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3. The Social Identity Approach to Helping
- Image Credits
About this Lecture
In this module, we think about more recent social psychological research into helping. In particular, we consider how the social identity approach, made popular by the work of Tajfel and Turner, has served to highlight the importance of group memberships for helping behaviour. We discuss the concept of ‘identity salience’, the notion that different group identities become more important to us in different situations (e.g. our identity as a football fan may become ‘salient’ to us when we are surrounded by other football fans), and how this impacts our willingness to help those we consider to be part of our group and those we consider to be outsiders. Finally, we look at some recent research studies which have investigated this effect, including Drury (2009) which explored the positive effects of group membership on helping in the context of the July 2005 London bombings and Levine et al. (2005) which demonstrated that shifts in ingroup/outgroup boundaries have an important impact on who receives help.
In this course, Dr Juliet Wakefield (Nottingham Trent University) discusses the social psychology of helping and help-seeking. Module one provides a general introduction to the topics of helping and help-seeking, while the following modules look in more detail at the social psychological research that has been carried out in this area over the past six decades. In module two, we think about early research into helping behaviour with a particular focus on the case of Kitty Genovese and its influence on the development of Darley and Latané’s theory of the Bystander Effect. Module three considers later research into helping behaviour which was informed by Tajfel and Turner’s social identity approach. We then move on to think about help-seeking and help-receiving, focusing on the Threat to Self-Esteem Model in module four and the importance of group memberships for helping transactions in module five. Module six concludes the course with a summary of key points.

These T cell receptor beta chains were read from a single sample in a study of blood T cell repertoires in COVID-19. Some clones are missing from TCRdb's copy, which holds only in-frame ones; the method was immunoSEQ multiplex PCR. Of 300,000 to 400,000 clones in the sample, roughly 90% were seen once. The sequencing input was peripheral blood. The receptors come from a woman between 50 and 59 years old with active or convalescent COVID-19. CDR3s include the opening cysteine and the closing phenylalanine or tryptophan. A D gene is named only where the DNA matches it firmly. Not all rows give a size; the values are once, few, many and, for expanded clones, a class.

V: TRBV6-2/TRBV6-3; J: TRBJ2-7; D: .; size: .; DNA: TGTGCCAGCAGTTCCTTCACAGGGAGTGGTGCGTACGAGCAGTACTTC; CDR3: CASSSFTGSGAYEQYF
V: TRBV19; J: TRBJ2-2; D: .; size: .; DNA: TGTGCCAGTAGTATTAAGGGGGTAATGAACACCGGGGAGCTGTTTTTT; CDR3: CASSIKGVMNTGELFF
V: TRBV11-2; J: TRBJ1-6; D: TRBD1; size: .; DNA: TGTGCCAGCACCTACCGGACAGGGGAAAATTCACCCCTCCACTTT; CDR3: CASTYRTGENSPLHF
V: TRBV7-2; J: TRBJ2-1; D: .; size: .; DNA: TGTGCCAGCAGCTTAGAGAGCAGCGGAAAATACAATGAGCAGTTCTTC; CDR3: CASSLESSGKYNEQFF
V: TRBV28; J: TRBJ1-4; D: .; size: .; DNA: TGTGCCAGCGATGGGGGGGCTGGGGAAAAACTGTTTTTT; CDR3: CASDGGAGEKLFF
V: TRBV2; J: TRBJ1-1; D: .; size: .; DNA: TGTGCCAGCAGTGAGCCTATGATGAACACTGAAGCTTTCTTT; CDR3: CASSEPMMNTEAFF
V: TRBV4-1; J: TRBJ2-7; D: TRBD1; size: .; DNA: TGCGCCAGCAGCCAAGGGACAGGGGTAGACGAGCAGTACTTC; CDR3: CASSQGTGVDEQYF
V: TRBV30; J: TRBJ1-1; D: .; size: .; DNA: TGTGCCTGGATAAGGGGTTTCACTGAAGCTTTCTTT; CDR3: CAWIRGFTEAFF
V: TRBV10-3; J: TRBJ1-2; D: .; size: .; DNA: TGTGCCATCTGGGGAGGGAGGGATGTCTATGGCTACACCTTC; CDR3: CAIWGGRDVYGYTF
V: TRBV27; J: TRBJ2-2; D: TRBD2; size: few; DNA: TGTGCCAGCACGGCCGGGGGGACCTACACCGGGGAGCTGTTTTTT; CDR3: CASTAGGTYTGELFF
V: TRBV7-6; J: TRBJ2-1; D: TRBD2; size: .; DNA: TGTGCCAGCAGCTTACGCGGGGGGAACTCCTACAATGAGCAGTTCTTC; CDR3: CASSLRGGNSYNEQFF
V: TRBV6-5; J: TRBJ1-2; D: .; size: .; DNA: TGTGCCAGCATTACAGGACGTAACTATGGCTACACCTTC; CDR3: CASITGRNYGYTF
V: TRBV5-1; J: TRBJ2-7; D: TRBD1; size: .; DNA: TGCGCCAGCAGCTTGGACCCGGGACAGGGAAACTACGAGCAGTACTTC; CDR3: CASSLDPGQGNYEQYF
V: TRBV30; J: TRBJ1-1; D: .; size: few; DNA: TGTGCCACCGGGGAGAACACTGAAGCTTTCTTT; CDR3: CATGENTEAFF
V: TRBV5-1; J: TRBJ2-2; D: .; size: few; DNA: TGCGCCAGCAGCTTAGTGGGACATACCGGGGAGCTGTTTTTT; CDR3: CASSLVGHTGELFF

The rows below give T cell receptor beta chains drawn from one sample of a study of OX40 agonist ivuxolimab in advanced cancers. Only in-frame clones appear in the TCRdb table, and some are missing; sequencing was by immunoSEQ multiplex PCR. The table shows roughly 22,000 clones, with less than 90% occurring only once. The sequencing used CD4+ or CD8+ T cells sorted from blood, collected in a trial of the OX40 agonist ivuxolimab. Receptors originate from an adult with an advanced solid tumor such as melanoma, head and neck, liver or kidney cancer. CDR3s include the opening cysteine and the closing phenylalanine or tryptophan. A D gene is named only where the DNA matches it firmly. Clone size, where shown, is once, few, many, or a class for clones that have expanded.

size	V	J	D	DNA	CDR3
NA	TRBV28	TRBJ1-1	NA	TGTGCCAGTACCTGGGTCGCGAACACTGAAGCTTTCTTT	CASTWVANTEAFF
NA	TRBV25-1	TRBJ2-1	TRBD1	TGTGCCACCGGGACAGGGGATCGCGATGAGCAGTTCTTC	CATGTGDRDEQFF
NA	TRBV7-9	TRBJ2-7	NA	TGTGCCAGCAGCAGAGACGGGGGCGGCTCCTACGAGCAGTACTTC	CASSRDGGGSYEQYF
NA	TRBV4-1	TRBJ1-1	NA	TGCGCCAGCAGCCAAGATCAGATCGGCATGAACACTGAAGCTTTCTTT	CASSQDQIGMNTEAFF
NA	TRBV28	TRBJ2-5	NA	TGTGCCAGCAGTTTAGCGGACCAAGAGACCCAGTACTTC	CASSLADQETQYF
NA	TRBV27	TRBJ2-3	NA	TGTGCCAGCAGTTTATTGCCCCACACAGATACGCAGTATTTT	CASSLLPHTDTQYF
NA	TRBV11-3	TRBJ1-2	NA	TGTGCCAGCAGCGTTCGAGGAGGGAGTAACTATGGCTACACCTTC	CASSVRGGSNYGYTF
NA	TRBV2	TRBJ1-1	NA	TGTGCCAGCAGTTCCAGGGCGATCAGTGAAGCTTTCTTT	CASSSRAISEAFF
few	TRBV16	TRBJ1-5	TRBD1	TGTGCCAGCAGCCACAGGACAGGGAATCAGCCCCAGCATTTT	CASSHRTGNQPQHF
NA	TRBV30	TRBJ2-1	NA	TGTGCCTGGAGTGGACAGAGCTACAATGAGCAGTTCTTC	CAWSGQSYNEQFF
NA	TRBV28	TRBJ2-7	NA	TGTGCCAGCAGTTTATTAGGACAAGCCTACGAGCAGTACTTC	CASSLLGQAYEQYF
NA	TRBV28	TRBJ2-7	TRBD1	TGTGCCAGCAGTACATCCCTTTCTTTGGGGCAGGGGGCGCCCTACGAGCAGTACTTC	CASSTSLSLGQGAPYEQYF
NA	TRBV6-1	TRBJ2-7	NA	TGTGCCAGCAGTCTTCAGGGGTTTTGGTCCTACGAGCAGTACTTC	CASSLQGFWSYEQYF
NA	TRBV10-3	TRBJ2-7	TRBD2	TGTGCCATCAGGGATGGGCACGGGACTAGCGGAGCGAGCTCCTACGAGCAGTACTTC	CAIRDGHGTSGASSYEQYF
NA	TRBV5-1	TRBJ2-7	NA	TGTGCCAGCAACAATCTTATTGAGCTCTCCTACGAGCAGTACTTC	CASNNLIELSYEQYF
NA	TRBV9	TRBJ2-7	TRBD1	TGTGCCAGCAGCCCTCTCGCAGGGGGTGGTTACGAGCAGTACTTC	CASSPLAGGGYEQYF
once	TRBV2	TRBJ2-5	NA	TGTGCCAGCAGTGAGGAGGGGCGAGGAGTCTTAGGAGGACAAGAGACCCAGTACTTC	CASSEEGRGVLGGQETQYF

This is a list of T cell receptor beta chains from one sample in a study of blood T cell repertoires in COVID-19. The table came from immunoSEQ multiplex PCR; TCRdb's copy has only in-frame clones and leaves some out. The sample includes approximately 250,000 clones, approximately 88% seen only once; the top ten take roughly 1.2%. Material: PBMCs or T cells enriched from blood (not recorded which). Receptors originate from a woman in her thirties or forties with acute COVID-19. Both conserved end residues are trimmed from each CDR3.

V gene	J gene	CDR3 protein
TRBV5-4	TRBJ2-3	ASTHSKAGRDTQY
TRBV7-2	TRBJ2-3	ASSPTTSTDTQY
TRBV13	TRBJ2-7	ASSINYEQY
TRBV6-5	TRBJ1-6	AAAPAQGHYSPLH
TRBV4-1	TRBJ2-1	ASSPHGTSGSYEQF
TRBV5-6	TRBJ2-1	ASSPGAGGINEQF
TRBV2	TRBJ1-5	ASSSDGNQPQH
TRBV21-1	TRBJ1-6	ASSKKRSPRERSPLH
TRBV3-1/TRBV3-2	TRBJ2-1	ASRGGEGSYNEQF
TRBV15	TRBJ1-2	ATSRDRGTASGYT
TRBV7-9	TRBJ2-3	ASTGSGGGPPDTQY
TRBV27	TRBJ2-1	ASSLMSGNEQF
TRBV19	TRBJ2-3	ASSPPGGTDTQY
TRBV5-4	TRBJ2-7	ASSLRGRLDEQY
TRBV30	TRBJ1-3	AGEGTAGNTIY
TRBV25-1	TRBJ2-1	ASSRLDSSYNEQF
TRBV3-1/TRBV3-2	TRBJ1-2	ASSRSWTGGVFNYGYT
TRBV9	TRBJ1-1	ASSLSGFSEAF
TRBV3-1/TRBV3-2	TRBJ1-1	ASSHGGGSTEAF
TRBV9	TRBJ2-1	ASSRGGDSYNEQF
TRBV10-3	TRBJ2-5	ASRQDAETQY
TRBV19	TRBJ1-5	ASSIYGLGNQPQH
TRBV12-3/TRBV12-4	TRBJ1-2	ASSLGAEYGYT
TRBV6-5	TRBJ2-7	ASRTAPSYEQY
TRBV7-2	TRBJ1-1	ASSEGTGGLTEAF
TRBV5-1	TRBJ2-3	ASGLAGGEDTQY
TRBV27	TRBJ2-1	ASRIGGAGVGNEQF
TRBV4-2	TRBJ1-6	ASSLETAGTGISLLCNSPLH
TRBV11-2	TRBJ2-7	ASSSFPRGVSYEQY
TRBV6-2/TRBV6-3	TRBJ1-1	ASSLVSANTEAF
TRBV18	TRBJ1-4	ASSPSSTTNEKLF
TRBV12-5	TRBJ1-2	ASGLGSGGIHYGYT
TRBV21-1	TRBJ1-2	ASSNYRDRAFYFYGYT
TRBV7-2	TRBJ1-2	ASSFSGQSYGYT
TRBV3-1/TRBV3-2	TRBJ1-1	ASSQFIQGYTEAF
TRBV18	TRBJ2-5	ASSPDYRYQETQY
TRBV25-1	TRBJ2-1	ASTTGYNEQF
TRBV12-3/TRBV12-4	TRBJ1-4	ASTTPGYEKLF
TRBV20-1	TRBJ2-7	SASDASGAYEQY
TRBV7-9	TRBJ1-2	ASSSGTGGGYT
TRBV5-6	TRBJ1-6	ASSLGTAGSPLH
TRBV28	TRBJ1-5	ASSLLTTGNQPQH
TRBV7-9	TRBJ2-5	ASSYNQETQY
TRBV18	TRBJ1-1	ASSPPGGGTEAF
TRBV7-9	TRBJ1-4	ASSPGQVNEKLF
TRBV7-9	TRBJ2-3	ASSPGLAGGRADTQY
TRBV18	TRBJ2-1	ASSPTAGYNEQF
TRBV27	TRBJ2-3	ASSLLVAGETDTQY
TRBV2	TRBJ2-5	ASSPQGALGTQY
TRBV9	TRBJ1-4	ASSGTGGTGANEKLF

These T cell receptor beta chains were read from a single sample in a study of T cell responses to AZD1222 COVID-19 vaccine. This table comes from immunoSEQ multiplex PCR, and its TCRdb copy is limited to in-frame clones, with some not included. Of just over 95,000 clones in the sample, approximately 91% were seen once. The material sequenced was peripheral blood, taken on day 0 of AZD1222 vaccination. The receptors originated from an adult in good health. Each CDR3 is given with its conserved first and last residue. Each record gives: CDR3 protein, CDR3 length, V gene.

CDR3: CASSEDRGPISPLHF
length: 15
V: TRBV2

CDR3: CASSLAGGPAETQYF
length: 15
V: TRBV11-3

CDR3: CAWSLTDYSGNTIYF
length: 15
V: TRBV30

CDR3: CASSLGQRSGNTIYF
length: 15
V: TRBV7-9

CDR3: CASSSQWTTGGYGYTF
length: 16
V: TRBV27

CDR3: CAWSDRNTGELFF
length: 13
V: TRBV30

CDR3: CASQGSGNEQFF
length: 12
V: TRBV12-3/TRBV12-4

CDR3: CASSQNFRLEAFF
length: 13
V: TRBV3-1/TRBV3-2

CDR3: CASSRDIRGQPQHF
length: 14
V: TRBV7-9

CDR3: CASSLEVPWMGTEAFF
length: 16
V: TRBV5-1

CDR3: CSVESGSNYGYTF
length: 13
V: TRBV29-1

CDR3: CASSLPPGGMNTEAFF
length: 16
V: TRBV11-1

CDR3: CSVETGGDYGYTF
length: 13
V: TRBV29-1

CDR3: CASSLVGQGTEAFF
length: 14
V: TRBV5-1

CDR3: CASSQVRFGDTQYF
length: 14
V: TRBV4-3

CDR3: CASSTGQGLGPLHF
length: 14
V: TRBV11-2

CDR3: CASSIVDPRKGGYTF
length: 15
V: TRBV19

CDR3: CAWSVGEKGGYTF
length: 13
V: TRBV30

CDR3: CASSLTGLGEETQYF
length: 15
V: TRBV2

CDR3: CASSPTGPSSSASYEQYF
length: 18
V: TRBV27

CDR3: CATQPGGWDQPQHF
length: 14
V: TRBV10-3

Juliet completed her PhD in Social Psychology at the University of Dundee in 2011. Her PhD research concerned the act of help-seeking, and investigated whether group members may use help-seeking as a tool to manage and enhance their group's image in the eyes of others. Juliet then spent four years as a Post-Doctoral Research Fellow at the University of Dundee, working on Professor Fabio Sani's ESRC-funded Health In Groups project. This project investigated the relationships between membership of social groups (family, community, sports groups, etc.) and health. Juliet joined NTU in August 2015. Juliet is a member of the Individuals, Identities, and Cultures research group. In general terms, Juliet's research interests lie within the domains of Social Identity Theory and Self Categorisation Theory, and the implications of group membership for people's everyday lives. This includes intergroup / intragroup helping and help-seeking, the impact of groups on health and well-being, gender identity, national identity, and online identities.
Cite this Lecture
Wakefield, J. (2020, March 23). Helping and Help-Seeking - The Social Identity Approach to Helping [Video]. MASSOLIT. https://www.massolit.io/courses/helping-and-help-seeking/the-social-identity-approach-to-helping
Wakefield, Juliet. "Helping and Help-Seeking – The Social Identity Approach to Helping." MASSOLIT, uploaded by MASSOLIT, 23 Mar 2020, https://www.massolit.io/courses/helping-and-help-seeking/the-social-identity-approach-to-helping